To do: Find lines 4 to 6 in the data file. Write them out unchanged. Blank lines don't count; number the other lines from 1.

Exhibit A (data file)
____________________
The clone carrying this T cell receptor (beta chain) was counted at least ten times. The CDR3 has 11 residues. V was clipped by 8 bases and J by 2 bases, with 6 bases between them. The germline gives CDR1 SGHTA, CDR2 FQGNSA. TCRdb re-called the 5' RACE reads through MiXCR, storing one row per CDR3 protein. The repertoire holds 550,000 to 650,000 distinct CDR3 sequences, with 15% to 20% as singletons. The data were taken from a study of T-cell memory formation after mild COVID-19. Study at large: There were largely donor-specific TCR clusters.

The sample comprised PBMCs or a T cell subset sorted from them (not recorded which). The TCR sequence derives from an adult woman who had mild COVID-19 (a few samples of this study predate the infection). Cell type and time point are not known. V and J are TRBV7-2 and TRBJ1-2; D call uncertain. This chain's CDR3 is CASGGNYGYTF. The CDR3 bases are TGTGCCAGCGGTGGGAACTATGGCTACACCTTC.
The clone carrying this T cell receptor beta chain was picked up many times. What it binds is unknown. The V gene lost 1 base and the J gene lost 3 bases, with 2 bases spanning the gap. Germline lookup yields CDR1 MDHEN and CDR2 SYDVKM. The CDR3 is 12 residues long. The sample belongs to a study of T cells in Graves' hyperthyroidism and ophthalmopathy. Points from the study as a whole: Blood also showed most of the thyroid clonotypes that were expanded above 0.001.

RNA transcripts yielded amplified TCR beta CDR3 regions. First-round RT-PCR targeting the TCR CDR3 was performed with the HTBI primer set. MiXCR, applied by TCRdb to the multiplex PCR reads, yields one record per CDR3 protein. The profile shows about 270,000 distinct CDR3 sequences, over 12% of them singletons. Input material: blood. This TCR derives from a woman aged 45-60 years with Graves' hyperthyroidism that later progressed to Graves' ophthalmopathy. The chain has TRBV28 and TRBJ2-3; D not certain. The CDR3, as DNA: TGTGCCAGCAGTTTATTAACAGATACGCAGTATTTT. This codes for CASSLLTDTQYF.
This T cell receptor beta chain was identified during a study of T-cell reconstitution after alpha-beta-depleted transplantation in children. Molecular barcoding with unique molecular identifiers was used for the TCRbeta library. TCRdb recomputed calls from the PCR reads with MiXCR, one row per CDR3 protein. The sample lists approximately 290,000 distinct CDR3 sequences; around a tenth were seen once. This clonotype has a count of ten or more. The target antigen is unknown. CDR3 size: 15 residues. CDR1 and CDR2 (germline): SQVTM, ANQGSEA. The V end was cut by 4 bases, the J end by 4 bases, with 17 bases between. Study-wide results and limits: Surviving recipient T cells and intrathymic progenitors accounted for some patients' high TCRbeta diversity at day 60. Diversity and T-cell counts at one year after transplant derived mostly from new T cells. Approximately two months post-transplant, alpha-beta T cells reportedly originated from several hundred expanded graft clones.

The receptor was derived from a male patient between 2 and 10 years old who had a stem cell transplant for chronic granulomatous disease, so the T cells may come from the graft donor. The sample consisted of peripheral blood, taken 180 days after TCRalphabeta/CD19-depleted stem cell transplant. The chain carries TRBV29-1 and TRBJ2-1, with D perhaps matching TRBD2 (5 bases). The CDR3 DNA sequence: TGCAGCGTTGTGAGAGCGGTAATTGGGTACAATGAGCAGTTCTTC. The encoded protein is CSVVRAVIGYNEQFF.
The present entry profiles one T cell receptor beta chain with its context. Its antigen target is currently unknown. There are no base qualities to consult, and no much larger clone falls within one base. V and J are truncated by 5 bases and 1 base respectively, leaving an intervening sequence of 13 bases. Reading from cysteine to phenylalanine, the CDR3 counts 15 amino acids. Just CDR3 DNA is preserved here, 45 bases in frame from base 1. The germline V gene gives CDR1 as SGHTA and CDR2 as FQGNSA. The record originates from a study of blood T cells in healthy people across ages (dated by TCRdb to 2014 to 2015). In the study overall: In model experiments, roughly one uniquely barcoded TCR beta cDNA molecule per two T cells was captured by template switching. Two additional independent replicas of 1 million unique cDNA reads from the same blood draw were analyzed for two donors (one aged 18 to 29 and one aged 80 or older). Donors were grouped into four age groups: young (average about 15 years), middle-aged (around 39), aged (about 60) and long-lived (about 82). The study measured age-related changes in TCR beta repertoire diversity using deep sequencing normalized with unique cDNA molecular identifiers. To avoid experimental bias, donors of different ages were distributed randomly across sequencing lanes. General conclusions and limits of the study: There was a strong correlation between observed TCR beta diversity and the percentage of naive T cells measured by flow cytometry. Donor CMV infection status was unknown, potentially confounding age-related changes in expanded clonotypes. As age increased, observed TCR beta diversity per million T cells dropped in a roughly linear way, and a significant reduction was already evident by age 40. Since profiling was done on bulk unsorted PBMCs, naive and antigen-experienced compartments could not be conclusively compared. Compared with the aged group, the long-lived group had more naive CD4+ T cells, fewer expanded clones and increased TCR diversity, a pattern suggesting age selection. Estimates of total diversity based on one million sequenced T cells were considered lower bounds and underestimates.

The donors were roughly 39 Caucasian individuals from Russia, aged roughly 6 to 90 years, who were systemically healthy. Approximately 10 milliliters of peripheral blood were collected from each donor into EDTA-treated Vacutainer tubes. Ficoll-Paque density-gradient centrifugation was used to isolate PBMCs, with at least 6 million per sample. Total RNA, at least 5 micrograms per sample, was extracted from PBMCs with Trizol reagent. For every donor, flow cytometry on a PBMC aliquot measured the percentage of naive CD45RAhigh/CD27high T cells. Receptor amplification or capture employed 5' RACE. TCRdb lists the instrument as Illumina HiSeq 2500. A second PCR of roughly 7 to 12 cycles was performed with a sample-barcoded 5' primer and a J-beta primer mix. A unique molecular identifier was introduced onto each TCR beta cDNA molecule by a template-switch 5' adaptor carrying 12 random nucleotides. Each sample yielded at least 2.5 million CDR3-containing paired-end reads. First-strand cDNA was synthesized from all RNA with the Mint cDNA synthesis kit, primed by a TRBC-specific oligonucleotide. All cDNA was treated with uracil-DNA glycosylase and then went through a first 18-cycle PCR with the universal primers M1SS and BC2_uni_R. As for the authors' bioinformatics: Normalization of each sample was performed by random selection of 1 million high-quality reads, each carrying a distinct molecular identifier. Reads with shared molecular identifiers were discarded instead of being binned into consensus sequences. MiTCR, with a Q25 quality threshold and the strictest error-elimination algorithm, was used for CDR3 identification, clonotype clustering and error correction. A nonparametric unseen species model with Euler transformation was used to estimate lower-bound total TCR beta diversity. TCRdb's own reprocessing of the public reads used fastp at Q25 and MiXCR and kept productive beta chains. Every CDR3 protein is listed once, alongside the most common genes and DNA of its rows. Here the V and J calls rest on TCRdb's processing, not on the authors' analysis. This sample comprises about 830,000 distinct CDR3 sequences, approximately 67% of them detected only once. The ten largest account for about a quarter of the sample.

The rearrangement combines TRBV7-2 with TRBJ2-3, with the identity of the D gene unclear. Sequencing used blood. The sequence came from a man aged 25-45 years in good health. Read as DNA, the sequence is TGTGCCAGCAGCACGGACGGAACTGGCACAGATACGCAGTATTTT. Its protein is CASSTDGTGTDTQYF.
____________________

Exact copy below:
RNA transcripts yielded amplified TCR beta CDR3 regions. First-round RT-PCR targeting the TCR CDR3 was performed with the HTBI primer set. MiXCR, applied by TCRdb to the multiplex PCR reads, yields one record per CDR3 protein. The profile shows about 270,000 distinct CDR3 sequences, over 12% of them singletons. Input material: blood. This TCR derives from a woman aged 45-60 years with Graves' hyperthyroidism that later progressed to Graves' ophthalmopathy. The chain has TRBV28 and TRBJ2-3; D not certain. The CDR3, as DNA: TGTGCCAGCAGTTTATTAACAGATACGCAGTATTTT. This codes for CASSLLTDTQYF.
This T cell receptor beta chain was identified during a study of T-cell reconstitution after alpha-beta-depleted transplantation in children. Molecular barcoding with unique molecular identifiers was used for the TCRbeta library. TCRdb recomputed calls from the PCR reads with MiXCR, one row per CDR3 protein. The sample lists approximately 290,000 distinct CDR3 sequences; around a tenth were seen once. This clonotype has a count of ten or more. The target antigen is unknown. CDR3 size: 15 residues. CDR1 and CDR2 (germline): SQVTM, ANQGSEA. The V end was cut by 4 bases, the J end by 4 bases, with 17 bases between. Study-wide results and limits: Surviving recipient T cells and intrathymic progenitors accounted for some patients' high TCRbeta diversity at day 60. Diversity and T-cell counts at one year after transplant derived mostly from new T cells. Approximately two months post-transplant, alpha-beta T cells reportedly originated from several hundred expanded graft clones.

The receptor was derived from a male patient between 2 and 10 years old who had a stem cell transplant for chronic granulomatous disease, so the T cells may come from the graft donor. The sample consisted of peripheral blood, taken 180 days after TCRalphabeta/CD19-depleted stem cell transplant. The chain carries TRBV29-1 and TRBJ2-1, with D perhaps matching TRBD2 (5 bases). The CDR3 DNA sequence: TGCAGCGTTGTGAGAGCGGTAATTGGGTACAATGAGCAGTTCTTC. The encoded protein is CSVVRAVIGYNEQFF.